Technology Credit Union (“TCU”) obtained a Workplace Violence Restraining Order (“WVRO”) against one of its members (Matthew Mehdi Rafat) based on TCU’s evidence that Rafat allegedly made a credible threat of violence against M.L., one of TCU’s employees. The Court of Appeal reversed the WVRO after concluding that Rafat’s conduct was “indisputably rude, impatient, aggressive, and derogatory but there was not sufficient evidence produced by TCU linking any of Rafat’s statements or conduct to any implied threat of violence: The only threats he made were of litigation and complaints to a federal agency. His actions toward M.L. consisted of berating her, complaining to her supervisor, and posting an accurate video of their March 24 interaction on YouTube.”
AutoZone May Not Have “Provided” Suitable Seating To Employees
Meda v. AutoZone, Inc., 81 Cal. App. 5th 366 (2022)
Monica Meda worked as a sales associate at an AutoZone for approximately six months before quitting and suing for violation of the Private Attorneys General Act (“PAGA”), asserting AutoZoners (the operating company for AutoZone) had failed to provide suitable seating to employees at the cashier and parts counter workstations. AutoZoners obtained summary judgment in the trial court on the ground that Meda had no standing to bring a PAGA action because it satisfied the seating requirement by making two chairs available to its associates. However, the two chairs were not placed at the cashier or parts counter workstations (they were outside the manager’s office), and Meda contended no one told her the chairs were available for use at the front counter workstations, and she never saw anyone else use a chair at those workstations. The Court of Appeal reversed the summary judgment and held that “where an employer has not expressly advised its employees that they may use a seat during their work and has not provided a seat at a workstation,” the inquiry as to whether the employer has “provided” suitable seating may be “fact-intensive and may involve a multitude of job- and workplace-specific factors,” making resolution at the summary judgment stage “inappropriate.”
FEHA Employee Who Was Working Remotely May Sue In County Where She Lived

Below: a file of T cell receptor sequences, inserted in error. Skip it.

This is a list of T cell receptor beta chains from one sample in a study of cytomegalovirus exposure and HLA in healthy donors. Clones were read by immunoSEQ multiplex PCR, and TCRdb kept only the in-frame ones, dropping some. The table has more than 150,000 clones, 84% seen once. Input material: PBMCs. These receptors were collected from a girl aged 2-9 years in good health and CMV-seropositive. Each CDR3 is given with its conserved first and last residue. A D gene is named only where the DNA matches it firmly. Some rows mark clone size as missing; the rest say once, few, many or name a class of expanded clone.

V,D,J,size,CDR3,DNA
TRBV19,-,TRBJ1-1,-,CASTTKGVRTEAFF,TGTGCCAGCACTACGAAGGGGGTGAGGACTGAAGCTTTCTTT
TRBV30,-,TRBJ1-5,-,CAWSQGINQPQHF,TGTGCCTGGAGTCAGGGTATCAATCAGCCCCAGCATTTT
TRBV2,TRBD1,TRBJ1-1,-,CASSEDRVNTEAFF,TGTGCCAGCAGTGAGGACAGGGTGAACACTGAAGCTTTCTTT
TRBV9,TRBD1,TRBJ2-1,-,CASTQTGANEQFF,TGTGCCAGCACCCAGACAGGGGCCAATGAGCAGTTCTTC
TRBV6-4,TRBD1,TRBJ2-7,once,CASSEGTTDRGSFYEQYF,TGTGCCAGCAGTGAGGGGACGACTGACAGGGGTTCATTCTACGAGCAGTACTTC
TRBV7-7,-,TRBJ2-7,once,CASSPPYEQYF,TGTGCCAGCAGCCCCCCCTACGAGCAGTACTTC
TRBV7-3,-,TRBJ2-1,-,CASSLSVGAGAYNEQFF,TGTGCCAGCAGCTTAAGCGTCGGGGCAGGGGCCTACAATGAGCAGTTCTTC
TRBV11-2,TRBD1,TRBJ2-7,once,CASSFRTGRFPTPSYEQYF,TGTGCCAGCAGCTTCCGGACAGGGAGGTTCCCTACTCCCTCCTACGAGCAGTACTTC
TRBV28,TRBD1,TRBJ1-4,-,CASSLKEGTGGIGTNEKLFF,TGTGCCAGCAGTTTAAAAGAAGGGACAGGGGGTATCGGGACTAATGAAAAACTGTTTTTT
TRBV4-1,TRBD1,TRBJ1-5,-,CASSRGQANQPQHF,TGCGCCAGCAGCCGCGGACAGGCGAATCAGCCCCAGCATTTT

Malloy v. Superior Court, 2022 WL 4298371 (Cal. Ct. App. 2022)
Eleanor Malloy began working remotely for her employer (which was located in Orange County) at her home in Los Angeles County in March 2020 due to the COVID-19 pandemic. Malloy filed a complaint in the Los Angeles Superior Court, alleging pregnancy discrimination under the California Fair Employment and Housing Act (“FEHA”). In response, the employer filed a motion to change venue to Orange County where it contended the alleged wrongful acts were committed and where all records relating to the lawsuit were maintained. The trial court granted the employer’s motion, but the Court of Appeal granted Malloy’s petition for writ of mandate and ordered the trial court to vacate its order granting the employer’s motion to change venue and further ordered the trial court to deny the motion. The Court of Appeal held that venue was proper in Los Angeles County because the employer “interfered with Malloy’s leave [of absence] rights in Los Angeles County, where they were being exercised, not in Orange County.” Moreover, the Court reasoned that Malloy would have continued to work in Los Angeles County but for the unlawful employment practices.
Employee Who Left Work To Care For Ill Relative Did Not Quit Her Employment And Was Eligible For Unemployment Benefits
Johar v. CUIAB, 2022 WL 4139848 (Cal. Ct. App. 2022)
Reena Johar, a home improvement sales person, left work to care for a terminally ill relative, but after just one week, the employer “decided she had quit” and gave her no new sales appointments. Although Johar told the Employment Development Department that she lost her job due to a “temporary layoff,” the employer claimed that Johar’s failure to provide a return date or otherwise communicate with her supervisor while she was away amounted to a “voluntary quit,” thus making her ineligible for unemployment benefits. The Court of Appeal held that Johar was eligible for unemployment benefits because she left her job in “emergency circumstances with the employer’s approval,” and the employer had not overcome the presumption that she had not voluntarily quit by providing evidence that Johar “positively repudiated her obligation to return in clear terms.”